But Garcia quickly added that there needs to be a partnership with the Metro Atlanta Chamber and the business community to incorporate the arts as part of the region’s economic strategy.

Sam Williams, president of the Metro Atlanta Chamber, said his organization is more a “cheerleader” for the arts rather than one that will take a leading role to incorporate the arts in its economic development strategy.

Arts leaders, however, said there is a direct correlation between a healthy arts community and the development of a creative economy.

Another key issue for metro Atlanta and Georgia is the dearth in public funding for the arts.

“Georgia continues to be at the bottom of the barrel for public funding for the arts,” Garcia said. “Metro Atlanta’s arts organization’s continue to be under-funded and under-capitalized. That is the No. 1 problem facing the evolution of the arts in Atlanta.”

Atlanta Mayor Kasim Reed has made arts funding in the city a priority. In the latest city budget, the mayor initially added $250,000 for the arts, and then doubled that.

“What I’m signaling is that my administration and the City of Atlanta is going to start focusing more energy and vigor on the arts,” Reed said.

But few local governments can make significant investments in the arts.

So for several years in a row, arts organizations across the state have developed a funding model that would have allowed local communities to pass a fractional sales tax to go to the arts and other economic development initiatives.

That effort had been suspended for a year while regions are focused on efforts to pass a regional transportation sales tax, but Garcia said the need still exists for the “fantastic piece of legislation.”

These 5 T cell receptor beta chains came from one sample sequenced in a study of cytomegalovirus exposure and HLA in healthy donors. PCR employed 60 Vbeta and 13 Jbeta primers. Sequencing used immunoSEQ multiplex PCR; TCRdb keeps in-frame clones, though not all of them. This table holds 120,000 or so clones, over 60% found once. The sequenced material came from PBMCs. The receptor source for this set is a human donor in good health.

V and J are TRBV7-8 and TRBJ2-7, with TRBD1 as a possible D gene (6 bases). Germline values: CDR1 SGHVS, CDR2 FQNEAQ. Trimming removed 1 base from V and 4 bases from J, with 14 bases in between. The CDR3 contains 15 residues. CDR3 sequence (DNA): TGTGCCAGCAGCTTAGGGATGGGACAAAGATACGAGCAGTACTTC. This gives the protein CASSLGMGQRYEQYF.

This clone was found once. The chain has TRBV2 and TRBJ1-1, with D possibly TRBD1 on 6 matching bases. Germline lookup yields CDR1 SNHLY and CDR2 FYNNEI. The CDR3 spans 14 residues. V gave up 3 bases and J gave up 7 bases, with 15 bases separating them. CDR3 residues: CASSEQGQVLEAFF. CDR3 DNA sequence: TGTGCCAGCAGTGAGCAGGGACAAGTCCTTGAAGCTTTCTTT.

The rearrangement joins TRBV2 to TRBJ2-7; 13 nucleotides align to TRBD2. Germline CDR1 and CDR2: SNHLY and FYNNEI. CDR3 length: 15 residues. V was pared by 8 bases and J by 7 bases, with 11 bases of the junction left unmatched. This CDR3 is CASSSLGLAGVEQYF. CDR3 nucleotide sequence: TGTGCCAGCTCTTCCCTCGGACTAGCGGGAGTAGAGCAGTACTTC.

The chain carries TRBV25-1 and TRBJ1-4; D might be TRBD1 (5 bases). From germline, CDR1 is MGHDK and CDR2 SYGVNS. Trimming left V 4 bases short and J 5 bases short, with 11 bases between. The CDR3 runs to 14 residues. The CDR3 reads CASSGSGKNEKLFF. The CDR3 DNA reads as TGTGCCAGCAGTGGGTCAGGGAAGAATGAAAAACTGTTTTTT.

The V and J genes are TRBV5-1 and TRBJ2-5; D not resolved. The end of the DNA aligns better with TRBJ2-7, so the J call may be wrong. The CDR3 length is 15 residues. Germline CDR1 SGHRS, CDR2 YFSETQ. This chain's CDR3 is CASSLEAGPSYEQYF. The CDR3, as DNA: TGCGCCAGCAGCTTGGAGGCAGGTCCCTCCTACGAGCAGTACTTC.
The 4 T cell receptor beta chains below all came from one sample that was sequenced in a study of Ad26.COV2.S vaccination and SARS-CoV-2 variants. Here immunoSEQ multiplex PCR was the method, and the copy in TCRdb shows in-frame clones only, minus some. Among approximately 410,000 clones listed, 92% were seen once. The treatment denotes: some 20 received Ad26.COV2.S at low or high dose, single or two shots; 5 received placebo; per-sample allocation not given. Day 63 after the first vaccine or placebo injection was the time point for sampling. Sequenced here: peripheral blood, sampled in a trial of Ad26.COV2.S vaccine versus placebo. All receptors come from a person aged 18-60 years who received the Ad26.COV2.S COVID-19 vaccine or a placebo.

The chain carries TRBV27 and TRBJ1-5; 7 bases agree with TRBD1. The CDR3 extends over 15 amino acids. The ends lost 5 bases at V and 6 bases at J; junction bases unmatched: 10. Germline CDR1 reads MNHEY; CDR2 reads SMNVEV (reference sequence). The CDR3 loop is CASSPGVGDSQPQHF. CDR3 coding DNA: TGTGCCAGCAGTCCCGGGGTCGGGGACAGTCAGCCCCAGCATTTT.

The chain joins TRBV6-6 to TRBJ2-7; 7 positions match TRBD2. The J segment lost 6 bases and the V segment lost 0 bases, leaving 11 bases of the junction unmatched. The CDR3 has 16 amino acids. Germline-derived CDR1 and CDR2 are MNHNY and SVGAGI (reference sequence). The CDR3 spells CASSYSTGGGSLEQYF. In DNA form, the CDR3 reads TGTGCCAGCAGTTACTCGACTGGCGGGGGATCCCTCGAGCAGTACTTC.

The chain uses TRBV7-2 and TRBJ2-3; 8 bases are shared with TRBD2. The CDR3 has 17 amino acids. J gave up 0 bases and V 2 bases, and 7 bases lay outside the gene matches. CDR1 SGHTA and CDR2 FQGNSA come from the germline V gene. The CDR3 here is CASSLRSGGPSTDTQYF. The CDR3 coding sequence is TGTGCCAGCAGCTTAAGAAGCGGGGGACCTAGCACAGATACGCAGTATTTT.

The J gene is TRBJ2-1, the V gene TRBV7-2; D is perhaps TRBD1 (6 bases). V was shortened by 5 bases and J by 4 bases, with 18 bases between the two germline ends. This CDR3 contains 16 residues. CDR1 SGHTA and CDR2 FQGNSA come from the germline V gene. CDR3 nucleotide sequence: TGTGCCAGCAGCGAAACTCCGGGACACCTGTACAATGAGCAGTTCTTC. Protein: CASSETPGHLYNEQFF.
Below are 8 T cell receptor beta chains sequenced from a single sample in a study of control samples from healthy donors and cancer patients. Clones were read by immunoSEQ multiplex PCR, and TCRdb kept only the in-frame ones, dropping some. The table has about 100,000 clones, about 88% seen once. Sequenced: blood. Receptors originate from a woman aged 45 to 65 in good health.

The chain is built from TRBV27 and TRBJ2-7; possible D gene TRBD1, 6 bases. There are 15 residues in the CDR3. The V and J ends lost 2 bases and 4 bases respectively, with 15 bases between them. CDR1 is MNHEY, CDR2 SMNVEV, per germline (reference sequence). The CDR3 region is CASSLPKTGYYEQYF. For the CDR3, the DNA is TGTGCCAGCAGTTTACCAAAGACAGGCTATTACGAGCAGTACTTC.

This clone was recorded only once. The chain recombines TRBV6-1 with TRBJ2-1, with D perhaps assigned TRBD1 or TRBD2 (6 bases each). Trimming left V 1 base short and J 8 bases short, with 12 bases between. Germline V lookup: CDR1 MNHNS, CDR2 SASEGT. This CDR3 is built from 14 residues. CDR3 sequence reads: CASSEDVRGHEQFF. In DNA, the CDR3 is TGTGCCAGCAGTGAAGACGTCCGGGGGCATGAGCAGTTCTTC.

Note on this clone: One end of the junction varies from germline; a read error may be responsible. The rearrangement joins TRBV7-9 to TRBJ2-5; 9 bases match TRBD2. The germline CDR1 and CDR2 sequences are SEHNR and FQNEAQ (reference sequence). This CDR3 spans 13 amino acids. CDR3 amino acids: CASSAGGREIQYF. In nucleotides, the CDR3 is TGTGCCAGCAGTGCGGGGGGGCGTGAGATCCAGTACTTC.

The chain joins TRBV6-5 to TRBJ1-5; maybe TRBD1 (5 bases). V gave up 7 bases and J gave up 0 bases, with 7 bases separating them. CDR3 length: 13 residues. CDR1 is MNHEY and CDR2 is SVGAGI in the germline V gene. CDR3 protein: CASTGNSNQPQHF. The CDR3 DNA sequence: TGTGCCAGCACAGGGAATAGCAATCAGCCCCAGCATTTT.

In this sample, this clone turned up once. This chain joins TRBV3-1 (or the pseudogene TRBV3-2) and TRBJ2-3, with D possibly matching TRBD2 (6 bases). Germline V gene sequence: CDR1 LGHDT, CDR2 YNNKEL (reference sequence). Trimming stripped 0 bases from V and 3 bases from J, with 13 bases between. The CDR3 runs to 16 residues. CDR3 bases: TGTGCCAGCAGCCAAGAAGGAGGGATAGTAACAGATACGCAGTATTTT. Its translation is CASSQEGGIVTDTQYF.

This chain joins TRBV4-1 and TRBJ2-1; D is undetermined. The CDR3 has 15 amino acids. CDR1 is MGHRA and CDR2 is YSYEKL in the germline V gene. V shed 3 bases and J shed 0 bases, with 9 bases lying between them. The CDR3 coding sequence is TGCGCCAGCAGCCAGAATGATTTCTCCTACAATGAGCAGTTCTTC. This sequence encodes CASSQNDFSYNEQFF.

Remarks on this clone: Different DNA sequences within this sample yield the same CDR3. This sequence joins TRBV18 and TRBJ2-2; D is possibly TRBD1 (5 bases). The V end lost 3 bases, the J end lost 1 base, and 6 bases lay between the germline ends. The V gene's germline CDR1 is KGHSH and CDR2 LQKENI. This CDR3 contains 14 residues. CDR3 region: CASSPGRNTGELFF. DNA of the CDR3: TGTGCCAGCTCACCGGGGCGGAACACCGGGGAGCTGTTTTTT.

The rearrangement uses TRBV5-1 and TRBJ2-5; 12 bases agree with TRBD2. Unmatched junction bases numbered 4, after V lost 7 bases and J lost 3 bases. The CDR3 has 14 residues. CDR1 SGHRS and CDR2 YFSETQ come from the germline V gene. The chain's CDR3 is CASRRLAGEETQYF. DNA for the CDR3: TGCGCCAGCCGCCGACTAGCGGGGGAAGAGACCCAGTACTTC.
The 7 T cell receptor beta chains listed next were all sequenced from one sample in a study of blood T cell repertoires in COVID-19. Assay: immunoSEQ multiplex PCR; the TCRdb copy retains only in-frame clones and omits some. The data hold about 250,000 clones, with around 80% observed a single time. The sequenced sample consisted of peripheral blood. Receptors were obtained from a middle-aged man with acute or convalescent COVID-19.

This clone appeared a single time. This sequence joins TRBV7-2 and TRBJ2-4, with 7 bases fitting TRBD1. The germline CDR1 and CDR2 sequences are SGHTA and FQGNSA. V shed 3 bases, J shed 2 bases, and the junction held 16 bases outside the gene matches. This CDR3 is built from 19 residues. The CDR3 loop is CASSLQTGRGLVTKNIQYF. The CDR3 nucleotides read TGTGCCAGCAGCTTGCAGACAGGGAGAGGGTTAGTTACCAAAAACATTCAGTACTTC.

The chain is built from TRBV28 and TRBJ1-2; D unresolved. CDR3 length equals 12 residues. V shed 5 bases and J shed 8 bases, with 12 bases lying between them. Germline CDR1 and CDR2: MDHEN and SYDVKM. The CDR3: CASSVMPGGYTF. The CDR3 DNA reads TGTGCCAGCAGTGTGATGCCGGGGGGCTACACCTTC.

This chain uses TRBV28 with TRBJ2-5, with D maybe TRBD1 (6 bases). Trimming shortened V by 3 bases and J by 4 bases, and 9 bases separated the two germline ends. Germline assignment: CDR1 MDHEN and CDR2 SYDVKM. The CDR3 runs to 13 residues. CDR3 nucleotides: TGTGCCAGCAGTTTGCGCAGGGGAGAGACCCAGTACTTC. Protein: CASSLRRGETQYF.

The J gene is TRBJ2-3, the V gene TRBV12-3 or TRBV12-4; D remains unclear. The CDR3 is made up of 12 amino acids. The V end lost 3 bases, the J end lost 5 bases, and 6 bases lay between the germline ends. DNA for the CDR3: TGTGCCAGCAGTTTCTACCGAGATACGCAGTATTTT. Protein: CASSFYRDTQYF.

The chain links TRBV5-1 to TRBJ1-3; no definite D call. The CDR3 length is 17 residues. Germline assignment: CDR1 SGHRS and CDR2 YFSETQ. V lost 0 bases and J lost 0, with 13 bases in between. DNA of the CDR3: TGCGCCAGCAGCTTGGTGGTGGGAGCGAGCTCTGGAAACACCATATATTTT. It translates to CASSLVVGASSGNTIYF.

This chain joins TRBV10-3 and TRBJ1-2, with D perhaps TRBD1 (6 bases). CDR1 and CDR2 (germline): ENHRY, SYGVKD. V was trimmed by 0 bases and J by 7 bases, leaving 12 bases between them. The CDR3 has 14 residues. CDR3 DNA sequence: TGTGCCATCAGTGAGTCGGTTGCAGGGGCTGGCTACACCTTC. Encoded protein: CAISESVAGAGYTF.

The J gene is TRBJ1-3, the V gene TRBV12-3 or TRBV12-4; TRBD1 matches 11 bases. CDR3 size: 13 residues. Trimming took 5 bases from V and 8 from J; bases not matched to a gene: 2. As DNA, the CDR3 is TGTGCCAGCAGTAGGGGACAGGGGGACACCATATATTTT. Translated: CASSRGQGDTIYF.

She also hopes that MAACC’s lobbying arm — the Georgia Committee for Growth — will continue to advocate for public funding for the arts. Virginia Hepner, who recently was named as the new CEO of the Woodruff Arts Center, is chair of the advocacy group.

“There’s a broad-based coalition,” Garcia said. “Everything is still in place to support a fractional sales tax.”

Georgia spends 40 cents per capita on the arts while Tennessee spends $1.33 per capita and Alabama spends $1.22 per capita.

One long-term observer of the local arts scene is Alicia Philipp, president of the Community Foundation for Greater Atlanta.

“We desperately need a regional plan,” Philipp said of the new role of ARC. “I just worry that the arts will get lost at ARC. We all have got to be conscious that planning isn’t everything. We have got to have action.

“ARC’s support is critical because it can do the planning and bring governments to the table,” Philipp continued. “But we need to figure out how the business community can be actively engaged in the arts — especially if we are going to nurture our knowledge industries.”

Maria Saporta, Editor, is a longtime Atlanta business, civic and urban affairs journalist with a deep knowledge of our city, our region and state.  Since 2008, she has written a weekly column and news stories for the Atlanta Business Chronicle. Prior to that, she spent 27 years with The Atlanta Journal-Constitution, becoming its business columnist in 1991. Maria received her Master’s degree in urban studies from Georgia State and her Bachelor’s degree in journalism from Boston University. Maria was born in Atlanta to European parents and has two young adult children.